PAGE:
This January, Scottish Opera's trusty van will be loaded up with a piano, a handful of props and four singers to perform at some of the smaller or more remote venues the length and breadth of Scotland. The annual tour has been taking to the road since 1994, when it started life as Essential Scottish Opera. This year's tour as well as visiting Islay will go to another seventeen venues. Arias from Mozart's The Magic Flute and Verdi's La Traviata will be showcased alongside the famous Habanera from Bizet's Carmen. Audiences will also be treated to Gilbert & Sullivan classics from HMS Pinafore and The Gondoliers as part of the 2-hour production. This year's Opera Highlights programme also includes a world premiere from Scottish Opera's new Composer in Residence, Liam Paterson, entitled 'Touching Eden'.

Thursday 5 February, 7.30pm at Bowmore Village Hall. Tickets from: C.& E. Roy, The Celtic House, Bowmore PA43 7LD Tel: 01496 810 304, Stuart Todd, Islay Arts Association Tel: 01496 860 216 and IG Laurie Newsagent & General Store, Charlotte Street, Port Ellen PA42 7DF Tel: 01496 302 264 or Book Online

Free Entrance to Islay Museum in February

Jenni Minto writes: "Although closed for the winter season, things haven't been quiet at the Museum of Islay Life. In November, Archibald Campbell's saddlers tools came home to Islay. Archibald, and his father, Peter, before him, were the saddlers based in Port Charlotte and after whom Saddlers Brae is named. It is said that not only was Archibald a talented saddler but he was also proficient in extracting decayed teeth from Port Charlotte residents! The tools had been donated to the National Museum of Scotland in the 1970s and were in storage at the Museum of Rural Life in East Kilbride. When Archibald's grand-daughters, Gael Roy and Wendy Feist, requested that the tools be returned home to Islay, where they would be on display, their request was granted. The Museum in Port Charlotte is in the process of creating a display of the tools there are over 20 of them alongside photographs of the saddlers at work. It would be wonderful if anyone has a piece of leatherwork or an object crafted by the Campbells which could be loaned to the Museum to be incorporated in the display. Continue reading....

Fascinating Fungi of Islay

Fiona MacGillivray writes: A new year and a fresh programme of talks for the enthusiastic, curious and sociable amongst you. There is talent among the Islay Natural History Trust’s committee and enthusiasm for a wide range of subjects which we’re keen to share with everyone and anyone who is willing to listen. Our first instalment on the last Thursday of this month will be a fascinating look at some of Islay’s fungi through the informative eyes of Alistair Hutchison. Although he claims to be just learning, he has already accrued a wealth of Meadow Waxcap knowledge and understanding of the diversity of fungi that can be seen on Islay if you know where to look!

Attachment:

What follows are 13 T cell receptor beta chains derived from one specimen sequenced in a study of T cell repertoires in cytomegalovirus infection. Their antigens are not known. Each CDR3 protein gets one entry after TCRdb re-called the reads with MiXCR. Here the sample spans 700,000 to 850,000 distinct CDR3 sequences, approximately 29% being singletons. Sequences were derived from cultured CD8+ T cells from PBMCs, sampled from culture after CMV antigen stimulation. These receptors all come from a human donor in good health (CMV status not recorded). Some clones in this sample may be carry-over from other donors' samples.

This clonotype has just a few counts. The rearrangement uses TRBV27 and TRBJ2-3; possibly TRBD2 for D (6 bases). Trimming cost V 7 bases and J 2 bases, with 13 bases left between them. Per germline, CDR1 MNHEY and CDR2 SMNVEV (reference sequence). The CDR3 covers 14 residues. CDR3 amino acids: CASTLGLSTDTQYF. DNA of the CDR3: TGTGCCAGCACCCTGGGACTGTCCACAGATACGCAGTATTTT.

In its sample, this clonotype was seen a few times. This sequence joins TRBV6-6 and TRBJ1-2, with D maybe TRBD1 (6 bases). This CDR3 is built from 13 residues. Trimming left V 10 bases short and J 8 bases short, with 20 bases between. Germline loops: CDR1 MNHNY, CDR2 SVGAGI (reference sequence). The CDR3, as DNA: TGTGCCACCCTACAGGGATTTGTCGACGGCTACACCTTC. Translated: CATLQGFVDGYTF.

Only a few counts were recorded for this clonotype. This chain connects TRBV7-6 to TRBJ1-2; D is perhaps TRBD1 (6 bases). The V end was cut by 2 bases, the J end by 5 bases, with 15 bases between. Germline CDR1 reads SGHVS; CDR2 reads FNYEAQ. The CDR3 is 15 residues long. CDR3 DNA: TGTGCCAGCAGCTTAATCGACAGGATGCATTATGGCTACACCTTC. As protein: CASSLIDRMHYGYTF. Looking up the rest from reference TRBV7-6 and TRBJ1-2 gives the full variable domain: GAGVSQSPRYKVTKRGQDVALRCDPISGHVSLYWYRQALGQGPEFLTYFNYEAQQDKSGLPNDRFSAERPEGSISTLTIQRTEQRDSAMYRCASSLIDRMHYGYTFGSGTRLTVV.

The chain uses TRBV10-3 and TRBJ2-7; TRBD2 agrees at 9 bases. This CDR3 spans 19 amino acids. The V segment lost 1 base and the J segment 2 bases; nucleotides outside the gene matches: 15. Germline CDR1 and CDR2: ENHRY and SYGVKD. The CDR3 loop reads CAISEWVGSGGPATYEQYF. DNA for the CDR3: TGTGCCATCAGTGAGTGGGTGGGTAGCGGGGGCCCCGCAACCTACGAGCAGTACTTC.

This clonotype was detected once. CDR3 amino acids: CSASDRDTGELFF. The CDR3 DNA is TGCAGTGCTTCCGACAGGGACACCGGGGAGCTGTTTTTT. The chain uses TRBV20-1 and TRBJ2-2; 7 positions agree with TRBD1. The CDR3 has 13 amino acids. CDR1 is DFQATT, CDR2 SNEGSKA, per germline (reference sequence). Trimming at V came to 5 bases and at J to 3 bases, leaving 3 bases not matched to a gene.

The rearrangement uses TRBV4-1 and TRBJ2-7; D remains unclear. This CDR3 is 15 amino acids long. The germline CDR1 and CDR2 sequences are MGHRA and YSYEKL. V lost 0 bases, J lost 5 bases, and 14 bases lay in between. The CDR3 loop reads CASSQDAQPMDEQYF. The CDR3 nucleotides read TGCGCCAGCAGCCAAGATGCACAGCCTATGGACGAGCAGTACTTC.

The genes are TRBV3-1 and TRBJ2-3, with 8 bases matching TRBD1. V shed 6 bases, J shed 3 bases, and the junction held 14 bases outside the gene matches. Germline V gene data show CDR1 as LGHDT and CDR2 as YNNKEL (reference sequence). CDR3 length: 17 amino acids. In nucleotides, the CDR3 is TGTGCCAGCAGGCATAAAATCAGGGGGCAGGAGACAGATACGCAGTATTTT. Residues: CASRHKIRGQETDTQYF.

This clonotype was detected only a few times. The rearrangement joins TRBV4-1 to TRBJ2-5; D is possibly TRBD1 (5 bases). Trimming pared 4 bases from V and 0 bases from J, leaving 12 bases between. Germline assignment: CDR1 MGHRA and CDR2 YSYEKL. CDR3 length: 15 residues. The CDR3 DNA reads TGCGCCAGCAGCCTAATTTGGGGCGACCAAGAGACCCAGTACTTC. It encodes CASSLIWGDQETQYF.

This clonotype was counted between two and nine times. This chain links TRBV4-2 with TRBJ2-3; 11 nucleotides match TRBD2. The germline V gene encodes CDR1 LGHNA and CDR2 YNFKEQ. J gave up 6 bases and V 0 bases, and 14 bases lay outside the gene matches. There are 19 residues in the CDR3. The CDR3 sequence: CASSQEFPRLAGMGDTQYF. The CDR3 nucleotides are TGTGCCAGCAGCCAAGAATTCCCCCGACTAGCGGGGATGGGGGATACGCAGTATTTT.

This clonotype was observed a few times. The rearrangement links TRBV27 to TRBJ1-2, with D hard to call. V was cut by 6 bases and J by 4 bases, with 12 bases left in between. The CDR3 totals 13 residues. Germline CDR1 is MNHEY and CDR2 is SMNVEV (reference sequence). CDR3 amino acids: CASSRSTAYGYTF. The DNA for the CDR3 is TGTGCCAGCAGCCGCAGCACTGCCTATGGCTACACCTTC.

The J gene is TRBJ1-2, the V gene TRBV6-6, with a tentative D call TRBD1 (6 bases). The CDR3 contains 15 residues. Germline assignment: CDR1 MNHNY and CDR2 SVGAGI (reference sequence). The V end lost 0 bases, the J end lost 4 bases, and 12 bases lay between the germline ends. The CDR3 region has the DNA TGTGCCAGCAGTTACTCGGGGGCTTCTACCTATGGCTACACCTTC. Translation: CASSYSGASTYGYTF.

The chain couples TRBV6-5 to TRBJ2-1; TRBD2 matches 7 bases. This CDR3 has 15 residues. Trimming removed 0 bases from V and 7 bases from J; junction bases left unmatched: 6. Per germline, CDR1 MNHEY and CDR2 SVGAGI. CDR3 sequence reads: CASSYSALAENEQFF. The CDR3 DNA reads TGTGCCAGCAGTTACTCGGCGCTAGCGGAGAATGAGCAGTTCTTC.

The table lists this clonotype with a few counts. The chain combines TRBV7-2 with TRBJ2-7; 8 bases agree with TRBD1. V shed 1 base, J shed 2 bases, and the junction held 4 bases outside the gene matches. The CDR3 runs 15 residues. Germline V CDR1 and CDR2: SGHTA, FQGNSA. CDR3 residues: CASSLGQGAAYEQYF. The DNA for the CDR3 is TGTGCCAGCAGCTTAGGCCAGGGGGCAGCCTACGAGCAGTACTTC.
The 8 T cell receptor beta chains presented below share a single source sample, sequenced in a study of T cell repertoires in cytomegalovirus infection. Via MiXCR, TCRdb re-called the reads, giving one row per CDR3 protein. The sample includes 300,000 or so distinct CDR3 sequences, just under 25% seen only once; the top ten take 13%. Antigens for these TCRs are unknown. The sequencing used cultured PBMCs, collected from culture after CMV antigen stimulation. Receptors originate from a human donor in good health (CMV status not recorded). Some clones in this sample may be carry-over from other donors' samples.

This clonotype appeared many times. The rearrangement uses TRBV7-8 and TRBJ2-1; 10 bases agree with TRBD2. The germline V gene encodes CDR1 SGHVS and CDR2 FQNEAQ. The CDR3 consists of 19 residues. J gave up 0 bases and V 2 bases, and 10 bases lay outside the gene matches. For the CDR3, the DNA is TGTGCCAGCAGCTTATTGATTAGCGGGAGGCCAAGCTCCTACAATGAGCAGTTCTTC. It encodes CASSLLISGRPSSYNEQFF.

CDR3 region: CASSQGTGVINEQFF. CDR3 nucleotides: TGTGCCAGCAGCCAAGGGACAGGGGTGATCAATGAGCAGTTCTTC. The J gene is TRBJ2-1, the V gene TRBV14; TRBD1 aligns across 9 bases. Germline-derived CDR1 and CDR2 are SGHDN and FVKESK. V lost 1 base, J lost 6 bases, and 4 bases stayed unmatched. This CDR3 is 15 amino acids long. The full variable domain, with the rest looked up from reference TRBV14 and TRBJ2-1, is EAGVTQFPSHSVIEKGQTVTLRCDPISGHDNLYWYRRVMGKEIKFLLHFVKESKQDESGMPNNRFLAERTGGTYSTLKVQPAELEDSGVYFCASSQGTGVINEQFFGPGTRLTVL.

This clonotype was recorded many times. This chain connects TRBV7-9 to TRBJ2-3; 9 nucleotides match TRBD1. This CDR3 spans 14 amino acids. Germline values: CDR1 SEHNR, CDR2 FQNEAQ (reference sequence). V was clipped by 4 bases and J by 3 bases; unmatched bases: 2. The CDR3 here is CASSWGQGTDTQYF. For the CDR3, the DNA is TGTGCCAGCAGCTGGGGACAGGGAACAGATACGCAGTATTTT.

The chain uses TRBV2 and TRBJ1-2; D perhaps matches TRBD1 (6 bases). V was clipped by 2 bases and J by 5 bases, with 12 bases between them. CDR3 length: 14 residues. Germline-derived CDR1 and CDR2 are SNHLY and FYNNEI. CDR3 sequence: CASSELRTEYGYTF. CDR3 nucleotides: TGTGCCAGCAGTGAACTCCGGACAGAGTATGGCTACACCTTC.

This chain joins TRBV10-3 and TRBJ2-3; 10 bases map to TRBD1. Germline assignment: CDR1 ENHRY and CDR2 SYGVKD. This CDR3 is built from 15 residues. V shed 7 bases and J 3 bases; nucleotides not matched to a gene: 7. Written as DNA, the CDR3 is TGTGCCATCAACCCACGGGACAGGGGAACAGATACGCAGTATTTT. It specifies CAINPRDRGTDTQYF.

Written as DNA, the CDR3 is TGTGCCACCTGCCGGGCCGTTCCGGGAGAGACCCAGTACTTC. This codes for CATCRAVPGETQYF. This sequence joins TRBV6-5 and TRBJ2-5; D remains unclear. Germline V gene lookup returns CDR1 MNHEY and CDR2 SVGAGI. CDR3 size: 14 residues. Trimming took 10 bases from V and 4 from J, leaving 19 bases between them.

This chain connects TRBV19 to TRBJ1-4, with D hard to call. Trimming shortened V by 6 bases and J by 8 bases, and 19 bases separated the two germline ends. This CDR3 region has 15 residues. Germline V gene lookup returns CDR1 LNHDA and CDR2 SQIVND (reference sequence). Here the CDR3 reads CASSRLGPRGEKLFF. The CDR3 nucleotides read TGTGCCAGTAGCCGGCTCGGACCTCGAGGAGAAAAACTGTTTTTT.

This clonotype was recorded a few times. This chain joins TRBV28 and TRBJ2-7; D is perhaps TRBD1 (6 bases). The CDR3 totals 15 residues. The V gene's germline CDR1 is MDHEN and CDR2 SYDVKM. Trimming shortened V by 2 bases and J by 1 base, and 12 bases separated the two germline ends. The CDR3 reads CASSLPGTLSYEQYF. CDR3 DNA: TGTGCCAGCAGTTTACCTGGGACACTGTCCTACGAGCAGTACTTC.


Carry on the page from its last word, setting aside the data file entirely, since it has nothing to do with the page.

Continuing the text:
He describes his talk as ‘a snapshot of the rare, unusual, poisonous, edible and the fascinating and delightful an introduction and personal journey of discovery’. Having participated on one of his fungal forays with a varied array of toadstools and diverse fungal formations seen around the Lily Loch, I know that he may inspire you to head out to discover the magical world of the fungus. Continue reading....

The Ella Edgar Highland Dancers in 2014

Many visitors to Islay have most likely seen the colourful Highland Dancers performing somewhere, on a visitor welcome evening, at the Islay Show, the Islay Festival or somewhere else. Back in I wrote about their successes and since then things have only become better. In the Ileach of 10 January Ella Edgar wrote an article with an update on 2014, so time for an update.

Ella Edgar wrote: "2014 was a very special and successful year for the Ella Edgar Highland Dancers. The special occasions commenced with a display at the Annual Islay Gathering in March leading on to two performances on Glasgow Green at the Commonwealth Games in July. A team of 12 dancers participated at the Kindred Ceilidh organised by Glasgow Life and another dancer at the SDTA (Scottish Dance Teachers' Alliance) Performance Team display. Continue reading....

Two New Islay Winter Panorama Pictures

No wild weather today, just a rather calm and frosty winters day with a magnificent sunrise this morning, while an Islay Fisherman was checking his lobster pots in Loch Indaal, see the first image below. I've also managed to create two new Islay panorama pictures. The first one shows the Sound of Islay in its entire length including the snow capped Paps of Jura. The second one is quite something, it's a very large panorama of over 10.000 pixels width, showing the central part of Islay behind the High Road from Gartbreck to Glenegedale. Look closely and you can spot the new community wind turbine. This one takes some time to load. Enjoy.

Fishing boat in Loch Indaal at Sunrise

Sound of Islay in Winter - Click on image to enlarge

Islay Hills with Snow behind High Road - Click on image to enlarge

Tag: winter sound of islay gartbreck glenegedale fishing boat loch indaal


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The Maggie

Buy The Maggie from Amazon The Maggie is one of Ealing studios lesser known comedies. It is however a 'gem' in the true sense of the word. The film has everything, humour, tragedy, pathos, romance. A wily old skipper of a Western Isles 'Puffer' and his motley crew lead all who come into contact with them a fine old time!